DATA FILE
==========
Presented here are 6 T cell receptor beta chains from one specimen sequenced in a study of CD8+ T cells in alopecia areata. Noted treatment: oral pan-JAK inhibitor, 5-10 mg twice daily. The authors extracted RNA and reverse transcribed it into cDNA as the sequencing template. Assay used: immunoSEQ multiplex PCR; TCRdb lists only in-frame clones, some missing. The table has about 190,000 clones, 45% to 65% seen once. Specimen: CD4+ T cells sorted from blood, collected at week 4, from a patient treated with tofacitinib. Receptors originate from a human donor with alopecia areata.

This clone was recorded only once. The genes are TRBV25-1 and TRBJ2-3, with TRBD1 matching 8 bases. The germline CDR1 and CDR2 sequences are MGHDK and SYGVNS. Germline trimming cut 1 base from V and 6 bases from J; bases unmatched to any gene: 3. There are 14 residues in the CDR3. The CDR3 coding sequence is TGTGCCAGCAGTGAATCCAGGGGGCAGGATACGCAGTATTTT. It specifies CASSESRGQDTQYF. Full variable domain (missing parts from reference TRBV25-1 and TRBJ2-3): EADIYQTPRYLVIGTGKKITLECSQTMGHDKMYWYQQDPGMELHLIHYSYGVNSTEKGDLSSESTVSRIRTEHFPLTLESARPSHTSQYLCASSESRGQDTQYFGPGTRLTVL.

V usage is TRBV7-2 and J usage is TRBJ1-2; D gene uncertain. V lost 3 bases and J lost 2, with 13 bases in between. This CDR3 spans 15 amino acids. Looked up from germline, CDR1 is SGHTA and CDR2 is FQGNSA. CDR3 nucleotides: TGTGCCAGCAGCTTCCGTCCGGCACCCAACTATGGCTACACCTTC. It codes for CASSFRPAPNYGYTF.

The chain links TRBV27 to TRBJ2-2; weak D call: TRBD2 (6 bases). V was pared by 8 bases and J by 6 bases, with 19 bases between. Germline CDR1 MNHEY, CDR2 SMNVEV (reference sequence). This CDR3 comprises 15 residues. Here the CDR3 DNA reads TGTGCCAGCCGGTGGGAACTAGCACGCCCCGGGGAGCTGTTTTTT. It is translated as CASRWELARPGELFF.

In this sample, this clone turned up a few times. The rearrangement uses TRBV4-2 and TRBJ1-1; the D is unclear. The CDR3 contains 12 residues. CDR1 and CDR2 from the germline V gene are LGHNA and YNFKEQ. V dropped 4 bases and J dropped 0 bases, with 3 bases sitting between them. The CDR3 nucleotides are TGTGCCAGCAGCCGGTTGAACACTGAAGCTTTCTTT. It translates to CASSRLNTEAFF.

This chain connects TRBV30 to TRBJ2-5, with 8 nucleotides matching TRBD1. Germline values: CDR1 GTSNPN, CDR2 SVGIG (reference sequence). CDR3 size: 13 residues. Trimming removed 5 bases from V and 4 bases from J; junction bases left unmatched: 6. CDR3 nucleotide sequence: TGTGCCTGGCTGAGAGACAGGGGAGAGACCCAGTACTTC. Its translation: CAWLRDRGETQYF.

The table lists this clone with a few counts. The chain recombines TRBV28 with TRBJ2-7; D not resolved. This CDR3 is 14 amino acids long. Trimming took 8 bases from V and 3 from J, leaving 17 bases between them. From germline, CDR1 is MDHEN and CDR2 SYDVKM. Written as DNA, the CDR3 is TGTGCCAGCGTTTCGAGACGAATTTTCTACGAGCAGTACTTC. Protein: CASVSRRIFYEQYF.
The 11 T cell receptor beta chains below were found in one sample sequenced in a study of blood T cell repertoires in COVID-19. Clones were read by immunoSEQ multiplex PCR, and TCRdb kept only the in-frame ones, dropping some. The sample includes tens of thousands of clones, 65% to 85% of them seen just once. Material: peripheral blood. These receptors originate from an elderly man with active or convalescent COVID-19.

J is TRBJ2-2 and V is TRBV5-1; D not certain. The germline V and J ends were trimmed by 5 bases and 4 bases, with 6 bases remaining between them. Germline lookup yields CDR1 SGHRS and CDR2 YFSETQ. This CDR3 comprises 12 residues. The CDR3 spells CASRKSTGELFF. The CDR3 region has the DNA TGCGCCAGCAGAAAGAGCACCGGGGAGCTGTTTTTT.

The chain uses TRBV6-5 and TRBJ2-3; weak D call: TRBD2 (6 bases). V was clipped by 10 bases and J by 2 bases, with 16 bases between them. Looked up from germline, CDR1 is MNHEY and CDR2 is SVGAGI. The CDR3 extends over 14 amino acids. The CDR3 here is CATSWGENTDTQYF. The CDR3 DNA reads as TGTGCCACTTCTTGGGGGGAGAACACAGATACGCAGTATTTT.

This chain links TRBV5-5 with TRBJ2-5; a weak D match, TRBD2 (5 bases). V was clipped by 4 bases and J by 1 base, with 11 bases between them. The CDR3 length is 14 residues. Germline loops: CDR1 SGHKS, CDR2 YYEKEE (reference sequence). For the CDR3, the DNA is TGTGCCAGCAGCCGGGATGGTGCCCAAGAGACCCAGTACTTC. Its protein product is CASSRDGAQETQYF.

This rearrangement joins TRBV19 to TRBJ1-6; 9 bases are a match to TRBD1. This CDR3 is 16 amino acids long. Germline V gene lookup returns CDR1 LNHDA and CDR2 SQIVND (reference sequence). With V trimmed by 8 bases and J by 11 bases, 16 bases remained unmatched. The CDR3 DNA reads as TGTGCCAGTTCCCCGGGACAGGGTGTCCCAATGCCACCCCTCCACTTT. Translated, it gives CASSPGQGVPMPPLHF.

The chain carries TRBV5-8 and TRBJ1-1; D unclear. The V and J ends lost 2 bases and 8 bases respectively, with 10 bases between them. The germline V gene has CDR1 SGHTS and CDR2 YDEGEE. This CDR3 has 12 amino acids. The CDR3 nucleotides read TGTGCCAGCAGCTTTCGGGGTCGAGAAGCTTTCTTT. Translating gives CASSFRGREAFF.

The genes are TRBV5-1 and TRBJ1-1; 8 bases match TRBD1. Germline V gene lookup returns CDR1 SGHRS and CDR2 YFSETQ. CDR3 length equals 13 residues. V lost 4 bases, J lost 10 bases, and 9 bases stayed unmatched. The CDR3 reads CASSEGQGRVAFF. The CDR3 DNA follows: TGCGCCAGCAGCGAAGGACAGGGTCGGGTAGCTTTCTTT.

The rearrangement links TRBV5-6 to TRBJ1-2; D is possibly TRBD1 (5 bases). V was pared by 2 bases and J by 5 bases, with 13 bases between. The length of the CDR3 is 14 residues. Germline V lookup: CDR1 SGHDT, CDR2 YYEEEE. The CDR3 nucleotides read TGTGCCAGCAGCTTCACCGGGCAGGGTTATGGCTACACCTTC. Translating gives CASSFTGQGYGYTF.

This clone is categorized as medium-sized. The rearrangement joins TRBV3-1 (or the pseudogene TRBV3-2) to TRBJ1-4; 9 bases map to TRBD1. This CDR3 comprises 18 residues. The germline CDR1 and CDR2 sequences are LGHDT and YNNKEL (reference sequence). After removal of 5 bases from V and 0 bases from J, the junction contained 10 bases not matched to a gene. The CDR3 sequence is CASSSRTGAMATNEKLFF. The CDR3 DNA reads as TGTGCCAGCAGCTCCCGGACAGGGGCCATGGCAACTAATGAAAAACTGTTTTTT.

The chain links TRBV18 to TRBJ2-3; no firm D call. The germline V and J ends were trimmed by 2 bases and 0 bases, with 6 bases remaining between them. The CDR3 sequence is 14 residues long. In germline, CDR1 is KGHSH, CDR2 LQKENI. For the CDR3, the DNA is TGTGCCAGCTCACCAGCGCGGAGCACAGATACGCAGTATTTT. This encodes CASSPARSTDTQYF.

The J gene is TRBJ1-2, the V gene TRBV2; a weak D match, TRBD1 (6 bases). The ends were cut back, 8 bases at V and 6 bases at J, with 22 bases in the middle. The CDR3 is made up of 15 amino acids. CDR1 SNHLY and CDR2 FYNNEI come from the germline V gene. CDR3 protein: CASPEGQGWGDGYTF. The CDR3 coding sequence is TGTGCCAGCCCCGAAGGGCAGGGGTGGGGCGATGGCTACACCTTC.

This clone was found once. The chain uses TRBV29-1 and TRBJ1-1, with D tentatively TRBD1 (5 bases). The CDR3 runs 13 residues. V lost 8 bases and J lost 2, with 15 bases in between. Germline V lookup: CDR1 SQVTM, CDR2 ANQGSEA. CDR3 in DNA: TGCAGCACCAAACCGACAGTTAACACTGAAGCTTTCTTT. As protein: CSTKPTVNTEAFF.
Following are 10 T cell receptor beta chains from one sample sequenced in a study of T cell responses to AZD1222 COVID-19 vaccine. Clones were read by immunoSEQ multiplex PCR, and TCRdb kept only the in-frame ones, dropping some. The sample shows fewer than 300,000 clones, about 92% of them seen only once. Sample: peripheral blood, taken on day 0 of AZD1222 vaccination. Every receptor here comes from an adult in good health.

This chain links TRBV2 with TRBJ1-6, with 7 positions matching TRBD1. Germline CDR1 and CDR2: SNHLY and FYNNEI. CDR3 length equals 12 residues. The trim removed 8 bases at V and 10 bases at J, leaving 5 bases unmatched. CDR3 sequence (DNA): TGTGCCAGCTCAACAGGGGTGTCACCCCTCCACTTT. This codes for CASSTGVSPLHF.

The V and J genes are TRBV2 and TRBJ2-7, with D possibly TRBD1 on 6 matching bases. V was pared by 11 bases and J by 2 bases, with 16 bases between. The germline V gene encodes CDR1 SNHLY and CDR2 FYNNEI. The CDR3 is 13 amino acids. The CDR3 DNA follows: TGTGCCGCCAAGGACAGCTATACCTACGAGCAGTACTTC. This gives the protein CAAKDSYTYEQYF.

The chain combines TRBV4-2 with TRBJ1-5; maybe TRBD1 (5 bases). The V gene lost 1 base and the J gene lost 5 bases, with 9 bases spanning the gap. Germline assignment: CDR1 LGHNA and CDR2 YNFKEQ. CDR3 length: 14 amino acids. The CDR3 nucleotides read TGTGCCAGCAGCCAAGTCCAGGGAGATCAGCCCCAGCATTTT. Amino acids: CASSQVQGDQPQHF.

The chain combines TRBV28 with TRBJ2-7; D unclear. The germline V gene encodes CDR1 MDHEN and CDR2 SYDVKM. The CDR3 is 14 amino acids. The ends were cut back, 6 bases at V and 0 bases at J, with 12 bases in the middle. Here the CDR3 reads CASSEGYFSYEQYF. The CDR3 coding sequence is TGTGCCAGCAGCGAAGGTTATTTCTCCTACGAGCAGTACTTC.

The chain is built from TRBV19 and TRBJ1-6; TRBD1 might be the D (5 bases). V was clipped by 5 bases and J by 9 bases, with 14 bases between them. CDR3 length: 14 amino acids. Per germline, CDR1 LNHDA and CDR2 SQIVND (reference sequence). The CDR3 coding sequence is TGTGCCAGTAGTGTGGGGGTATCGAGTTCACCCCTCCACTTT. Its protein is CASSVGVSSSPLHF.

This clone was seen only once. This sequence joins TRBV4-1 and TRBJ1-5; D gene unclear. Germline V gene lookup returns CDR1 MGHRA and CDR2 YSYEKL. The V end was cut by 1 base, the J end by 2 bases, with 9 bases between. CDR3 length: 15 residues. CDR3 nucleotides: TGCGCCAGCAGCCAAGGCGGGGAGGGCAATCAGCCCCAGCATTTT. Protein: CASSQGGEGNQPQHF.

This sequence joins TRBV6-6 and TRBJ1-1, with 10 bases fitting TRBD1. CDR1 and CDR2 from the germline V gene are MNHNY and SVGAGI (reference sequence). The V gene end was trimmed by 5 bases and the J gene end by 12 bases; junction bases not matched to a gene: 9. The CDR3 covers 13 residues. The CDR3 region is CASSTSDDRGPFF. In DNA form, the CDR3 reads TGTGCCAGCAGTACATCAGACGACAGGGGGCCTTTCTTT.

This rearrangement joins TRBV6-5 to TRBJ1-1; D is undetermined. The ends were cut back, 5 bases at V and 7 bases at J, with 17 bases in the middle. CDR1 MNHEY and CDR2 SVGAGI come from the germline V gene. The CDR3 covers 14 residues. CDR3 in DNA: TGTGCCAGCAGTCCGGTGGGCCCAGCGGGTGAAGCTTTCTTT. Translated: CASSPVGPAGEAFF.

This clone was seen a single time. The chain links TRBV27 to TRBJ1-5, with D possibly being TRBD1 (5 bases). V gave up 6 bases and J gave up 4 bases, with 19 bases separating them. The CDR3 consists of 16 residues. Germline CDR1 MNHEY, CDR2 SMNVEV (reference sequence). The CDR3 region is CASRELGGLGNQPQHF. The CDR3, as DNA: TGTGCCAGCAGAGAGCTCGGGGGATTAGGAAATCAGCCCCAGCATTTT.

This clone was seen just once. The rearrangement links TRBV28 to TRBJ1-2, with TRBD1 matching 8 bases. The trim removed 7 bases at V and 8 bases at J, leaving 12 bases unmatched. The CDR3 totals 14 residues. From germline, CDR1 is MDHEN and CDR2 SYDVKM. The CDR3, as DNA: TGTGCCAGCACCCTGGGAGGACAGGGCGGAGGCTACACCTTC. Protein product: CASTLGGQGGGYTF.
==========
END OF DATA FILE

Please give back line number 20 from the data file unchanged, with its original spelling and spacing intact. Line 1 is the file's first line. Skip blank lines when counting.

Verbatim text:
Following are 10 T cell receptor beta chains from one sample sequenced in a study of T cell responses to AZD1222 COVID-19 vaccine. Clones were read by immunoSEQ multiplex PCR, and TCRdb kept only the in-frame ones, dropping some. The sample shows fewer than 300,000 clones, about 92% of them seen only once. Sample: peripheral blood, taken on day 0 of AZD1222 vaccination. Every receptor here comes from an adult in good health.